As you know, the K-1 visa comes highly recommended if you’re looking to bring your fiancée to the U.S. However, the K-1 visa process is delicate, complicated, and can be stressful. Immigration officials will assess your relationship information and marriage plans before granting the K-1 visa. For this reason, you must avoid the common mistakes K-1 visa applicants make.
Common Mistakes During K-1 Visa Process
The most common pitfalls with the K-1 visa process are:
• Administrative errors – errors and omissions when filing the requisite forms.
• Failing to give honest and accurate information.
• Non-compliance with the International Marriage Broker Act.
• Not meeting the eligibility requirements.
• Failing to prepare well for the K-1 interview process.
• Exceeding the 90-day marriage deadline after receiving K-1 classification.
1. Minor Mistakes with Form I-129F, Petition for Alien Fiancé
Immigration law requires the citizen fiancé petitioner to file Form I-129F on behalf of their foreign fiancé to the U.S. so they can marry. Upon K-1 classification, the alien fiancé immigrates to the U.S., and the couple has 90 days to marry and apply to adjust to permanent resident status.
Due to many cases of K-1 visa fraud, USCIS is very strict with its criteria for awarding classification. Your K-1 visa petition could be denied for minor administrative errors or omissions. These include:
• Failure to append your signature on the Petition for Alien Alliance (Form I-129F)
• Failure to duly fill out the forms.
• Failure to give detailed and honest answers.
2. Failing to Give Honest and Accurate Information
The biggest mistake applicants make is giving inconsistent or dishonest information. USCIS will scan each petition for red flags before deciding whether you have a bona fide relationship. Provide honest and transparent answers to better your chances of K-1 success.
3. Non-Compliance with the International Marriage Broker Act (IMBRA)
IMBRA offers a regulatory framework to avoid marriage fraud. The Act prevents K-1 visa process abuse by:
• Limiting the number of K-1 visa petitions a U.S. citizen can make. This prevents U.S. citizens from making several K-1 petitions for foreign nationals with false intent.
• Setting the age for marriage eligibility at 18 years.
• Requiring applicants to disclose their criminal history.
• Requiring a background check for the U.S. citizen applicant.
Any IMBRA violations in your K-1 visa application could lead to an automatic denial.
4. Failure to Meet Eligibility Requirements for K-1 Classification
One of the biggest mistakes that lead to denial is failing to meet USCIS’s eligibility criteria.
USCIS will look at the following to determine eligibility:
• The petitioner and U.S. citizen must demonstrate intent to marry within 90 days after the K-1 classification.
• Must be in a bona fide, good faith relationship leading to marriage.
• The petitioner and foreign national must be legally free to marry. Make sure any previous relationships were ended through annulments, divorce, or death.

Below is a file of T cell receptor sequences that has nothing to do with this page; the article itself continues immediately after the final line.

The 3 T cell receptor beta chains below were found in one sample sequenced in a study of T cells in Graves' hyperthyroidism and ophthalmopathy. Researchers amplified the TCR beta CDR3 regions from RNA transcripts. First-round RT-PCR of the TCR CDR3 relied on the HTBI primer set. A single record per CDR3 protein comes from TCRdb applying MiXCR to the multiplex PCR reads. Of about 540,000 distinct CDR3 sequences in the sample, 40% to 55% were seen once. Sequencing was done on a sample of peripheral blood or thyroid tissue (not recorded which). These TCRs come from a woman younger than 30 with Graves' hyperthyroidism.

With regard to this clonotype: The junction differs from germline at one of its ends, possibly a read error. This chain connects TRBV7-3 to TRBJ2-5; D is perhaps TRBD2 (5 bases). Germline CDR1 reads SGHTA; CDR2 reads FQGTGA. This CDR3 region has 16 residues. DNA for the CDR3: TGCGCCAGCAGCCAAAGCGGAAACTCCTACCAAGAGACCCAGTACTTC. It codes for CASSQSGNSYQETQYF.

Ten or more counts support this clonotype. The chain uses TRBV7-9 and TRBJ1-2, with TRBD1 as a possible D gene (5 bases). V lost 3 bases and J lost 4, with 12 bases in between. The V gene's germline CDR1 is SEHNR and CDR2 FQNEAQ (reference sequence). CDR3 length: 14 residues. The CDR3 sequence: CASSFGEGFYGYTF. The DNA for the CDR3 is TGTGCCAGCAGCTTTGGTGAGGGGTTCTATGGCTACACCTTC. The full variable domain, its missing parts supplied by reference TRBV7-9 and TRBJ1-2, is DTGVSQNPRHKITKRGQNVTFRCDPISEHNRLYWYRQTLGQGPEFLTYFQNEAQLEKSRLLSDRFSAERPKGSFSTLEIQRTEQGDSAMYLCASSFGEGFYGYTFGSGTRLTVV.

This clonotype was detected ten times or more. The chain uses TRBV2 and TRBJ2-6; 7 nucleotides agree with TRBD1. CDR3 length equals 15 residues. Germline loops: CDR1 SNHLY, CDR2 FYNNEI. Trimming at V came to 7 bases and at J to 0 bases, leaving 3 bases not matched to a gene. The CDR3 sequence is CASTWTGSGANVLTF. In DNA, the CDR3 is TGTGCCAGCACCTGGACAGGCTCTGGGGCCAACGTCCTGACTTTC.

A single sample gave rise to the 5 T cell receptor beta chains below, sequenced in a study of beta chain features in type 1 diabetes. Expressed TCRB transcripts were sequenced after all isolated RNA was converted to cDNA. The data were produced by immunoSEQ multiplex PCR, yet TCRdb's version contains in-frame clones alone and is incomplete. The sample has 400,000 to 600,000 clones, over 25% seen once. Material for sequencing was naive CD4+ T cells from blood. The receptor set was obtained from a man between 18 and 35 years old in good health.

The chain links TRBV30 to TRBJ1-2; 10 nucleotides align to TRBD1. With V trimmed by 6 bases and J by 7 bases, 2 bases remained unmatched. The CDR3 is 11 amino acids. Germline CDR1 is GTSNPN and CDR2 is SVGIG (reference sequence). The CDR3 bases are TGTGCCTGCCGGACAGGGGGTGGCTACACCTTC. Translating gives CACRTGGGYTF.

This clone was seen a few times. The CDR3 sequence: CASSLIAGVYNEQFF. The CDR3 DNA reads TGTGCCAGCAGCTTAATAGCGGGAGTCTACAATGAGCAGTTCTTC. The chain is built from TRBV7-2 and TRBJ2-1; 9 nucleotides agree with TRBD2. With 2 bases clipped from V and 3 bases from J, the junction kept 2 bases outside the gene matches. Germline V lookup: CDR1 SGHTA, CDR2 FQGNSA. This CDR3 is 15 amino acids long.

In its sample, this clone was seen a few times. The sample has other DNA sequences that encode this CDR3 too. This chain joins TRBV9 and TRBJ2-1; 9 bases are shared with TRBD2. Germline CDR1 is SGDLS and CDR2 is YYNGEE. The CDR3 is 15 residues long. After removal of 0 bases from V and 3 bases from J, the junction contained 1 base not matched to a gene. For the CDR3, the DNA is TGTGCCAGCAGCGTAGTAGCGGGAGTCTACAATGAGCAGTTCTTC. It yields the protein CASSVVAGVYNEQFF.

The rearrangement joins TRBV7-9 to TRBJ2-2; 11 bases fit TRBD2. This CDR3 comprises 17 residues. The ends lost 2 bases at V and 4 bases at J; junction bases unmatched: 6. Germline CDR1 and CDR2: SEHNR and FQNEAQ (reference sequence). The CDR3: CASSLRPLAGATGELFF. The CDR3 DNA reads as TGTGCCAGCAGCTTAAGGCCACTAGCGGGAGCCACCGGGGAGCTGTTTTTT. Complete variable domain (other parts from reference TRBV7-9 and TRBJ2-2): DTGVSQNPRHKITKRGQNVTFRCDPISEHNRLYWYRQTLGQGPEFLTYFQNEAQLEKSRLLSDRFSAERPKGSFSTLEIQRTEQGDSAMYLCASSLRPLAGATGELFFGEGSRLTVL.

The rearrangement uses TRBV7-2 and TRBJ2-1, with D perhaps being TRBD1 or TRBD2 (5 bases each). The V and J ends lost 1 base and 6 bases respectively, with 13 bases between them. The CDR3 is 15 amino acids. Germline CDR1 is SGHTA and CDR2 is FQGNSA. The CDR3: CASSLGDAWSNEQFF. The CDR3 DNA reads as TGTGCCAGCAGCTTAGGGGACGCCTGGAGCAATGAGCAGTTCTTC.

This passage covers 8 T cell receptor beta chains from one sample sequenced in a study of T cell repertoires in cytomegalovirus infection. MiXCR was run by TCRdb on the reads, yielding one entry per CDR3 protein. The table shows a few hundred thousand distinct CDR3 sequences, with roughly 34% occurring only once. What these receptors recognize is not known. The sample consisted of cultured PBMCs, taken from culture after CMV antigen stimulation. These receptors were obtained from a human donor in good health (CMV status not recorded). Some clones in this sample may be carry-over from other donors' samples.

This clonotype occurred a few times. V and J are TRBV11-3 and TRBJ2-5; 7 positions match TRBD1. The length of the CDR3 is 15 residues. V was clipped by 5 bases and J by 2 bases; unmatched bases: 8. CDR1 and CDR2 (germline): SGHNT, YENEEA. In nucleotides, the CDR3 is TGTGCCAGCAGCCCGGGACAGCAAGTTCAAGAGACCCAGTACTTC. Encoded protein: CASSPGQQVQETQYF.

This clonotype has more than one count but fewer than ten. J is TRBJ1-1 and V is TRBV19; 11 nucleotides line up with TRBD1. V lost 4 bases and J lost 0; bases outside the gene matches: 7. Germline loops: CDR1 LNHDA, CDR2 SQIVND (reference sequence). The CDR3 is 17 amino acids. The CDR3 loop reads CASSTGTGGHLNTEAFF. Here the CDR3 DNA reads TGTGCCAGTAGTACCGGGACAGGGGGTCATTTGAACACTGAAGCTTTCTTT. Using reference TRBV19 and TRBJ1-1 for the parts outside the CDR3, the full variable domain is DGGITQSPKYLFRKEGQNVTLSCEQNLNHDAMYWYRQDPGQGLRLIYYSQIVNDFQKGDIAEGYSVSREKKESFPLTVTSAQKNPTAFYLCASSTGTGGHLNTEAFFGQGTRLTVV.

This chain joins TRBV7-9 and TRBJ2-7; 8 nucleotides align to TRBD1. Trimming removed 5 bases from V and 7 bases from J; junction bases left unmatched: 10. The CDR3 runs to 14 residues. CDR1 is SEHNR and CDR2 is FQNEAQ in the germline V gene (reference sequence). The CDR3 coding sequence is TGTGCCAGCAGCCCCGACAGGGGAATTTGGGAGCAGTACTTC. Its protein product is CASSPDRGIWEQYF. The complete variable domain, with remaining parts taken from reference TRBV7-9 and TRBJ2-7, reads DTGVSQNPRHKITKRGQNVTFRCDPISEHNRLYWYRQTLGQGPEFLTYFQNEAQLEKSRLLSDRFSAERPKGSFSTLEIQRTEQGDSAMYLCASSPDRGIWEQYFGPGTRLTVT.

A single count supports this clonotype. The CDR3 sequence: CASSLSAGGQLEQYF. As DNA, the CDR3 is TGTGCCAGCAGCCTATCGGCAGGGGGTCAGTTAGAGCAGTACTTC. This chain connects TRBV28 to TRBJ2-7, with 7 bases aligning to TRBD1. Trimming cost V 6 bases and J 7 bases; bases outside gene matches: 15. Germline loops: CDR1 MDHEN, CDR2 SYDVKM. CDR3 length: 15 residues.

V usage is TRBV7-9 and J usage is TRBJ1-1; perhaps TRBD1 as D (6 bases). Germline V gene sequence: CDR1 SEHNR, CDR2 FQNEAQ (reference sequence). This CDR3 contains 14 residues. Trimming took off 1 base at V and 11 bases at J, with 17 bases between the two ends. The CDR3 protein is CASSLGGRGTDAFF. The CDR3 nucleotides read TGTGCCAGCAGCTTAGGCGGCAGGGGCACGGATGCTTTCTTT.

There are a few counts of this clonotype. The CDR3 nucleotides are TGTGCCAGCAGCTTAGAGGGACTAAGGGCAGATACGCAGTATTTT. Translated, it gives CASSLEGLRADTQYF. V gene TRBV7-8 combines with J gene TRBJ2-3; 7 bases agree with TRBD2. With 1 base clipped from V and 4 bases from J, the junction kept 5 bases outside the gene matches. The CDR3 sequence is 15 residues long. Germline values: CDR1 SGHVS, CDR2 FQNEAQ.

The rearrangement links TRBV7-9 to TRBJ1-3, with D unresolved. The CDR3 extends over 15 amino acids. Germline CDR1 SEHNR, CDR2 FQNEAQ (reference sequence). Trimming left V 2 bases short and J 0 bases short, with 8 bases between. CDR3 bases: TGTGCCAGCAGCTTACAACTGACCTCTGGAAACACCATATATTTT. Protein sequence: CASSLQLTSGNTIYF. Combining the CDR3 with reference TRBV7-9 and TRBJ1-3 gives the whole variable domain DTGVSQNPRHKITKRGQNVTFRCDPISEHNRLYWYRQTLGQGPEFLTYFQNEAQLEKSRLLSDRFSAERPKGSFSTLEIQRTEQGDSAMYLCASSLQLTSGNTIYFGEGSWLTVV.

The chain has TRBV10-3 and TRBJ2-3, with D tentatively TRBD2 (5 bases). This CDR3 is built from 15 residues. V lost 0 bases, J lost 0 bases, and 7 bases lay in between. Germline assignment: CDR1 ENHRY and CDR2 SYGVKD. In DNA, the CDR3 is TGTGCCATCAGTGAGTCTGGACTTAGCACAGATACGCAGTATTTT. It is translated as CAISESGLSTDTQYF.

• The petitioning citizen must be a U.S. citizen, not a lawful permanent resident. Legal permanent residence is a status given to immigrants who can legally live in the United States forever. Permanent residents gain this status through green card applications.
• The foreign national and the petitioning citizen must have met in person in the last two years. If you haven’t met, you can apply for a waiver based on the following grounds: 1) that the meeting would cause extreme hardship to the petitioner; or 2) that the meeting is against either party’s unique cultural beliefs. Requests for a waiver must be accompanied by supporting evidence.
Meeting USCIS eligibility criteria does not guarantee your K-1 success. You must provide evidence and supporting documents to increase your chances.
5. Exceeding the 90-day Marriage Deadline after Receiving K-1 Classification
After receiving your fiancé visa, you have 90 days to get married after your fiancé enters the country. Exceeding this 90-day requirement could have far-reaching ramifications such as:
• The foreign national must return to their home country after the expiry of the 90 days.
• You might be banned from applying for the fiancé visa for up to ten years.
6. Failing to Prepare Adequately for Your Visa Interview
The foreign national must attend a visa interview as part of the K-1 process. The interview establishes that you are eligible for K-1 classification and that you and your partner have a bona fide relationship. Therefore, you must prepare adequately for the interview.
During the process, consular officers look for any signs of visa fraud. Some of the issues they might look into include:
• Not enough evidence of the relationship
• Whether there is a significant age difference between the couple
• Whether you have a short engagement period
While these grounds do not mean your K-1 will be denied, they double as potential red flags in your application.
As I promised, here’s some bonus information that you may not know about:
Why your K1 visa petition was denied may dictate the best steps to take to ensure you can enter the United States to marry and live with your fiancé. There are various reasons why a consular may deny a K1 visa petition, including but not limited to:
• The petitioner does not meet the necessary requirements.
• The foreign national does not meet the necessary requirements.
• The relationship seems suspicious or fraudulent.
• The U.S. citizen does not meet the required income requirements.
• The couple has not met within the past two years.
Depending on the reason, if you have been denied a K-1 visa, I strongly recommend speaking to a licensed immigration attorney.
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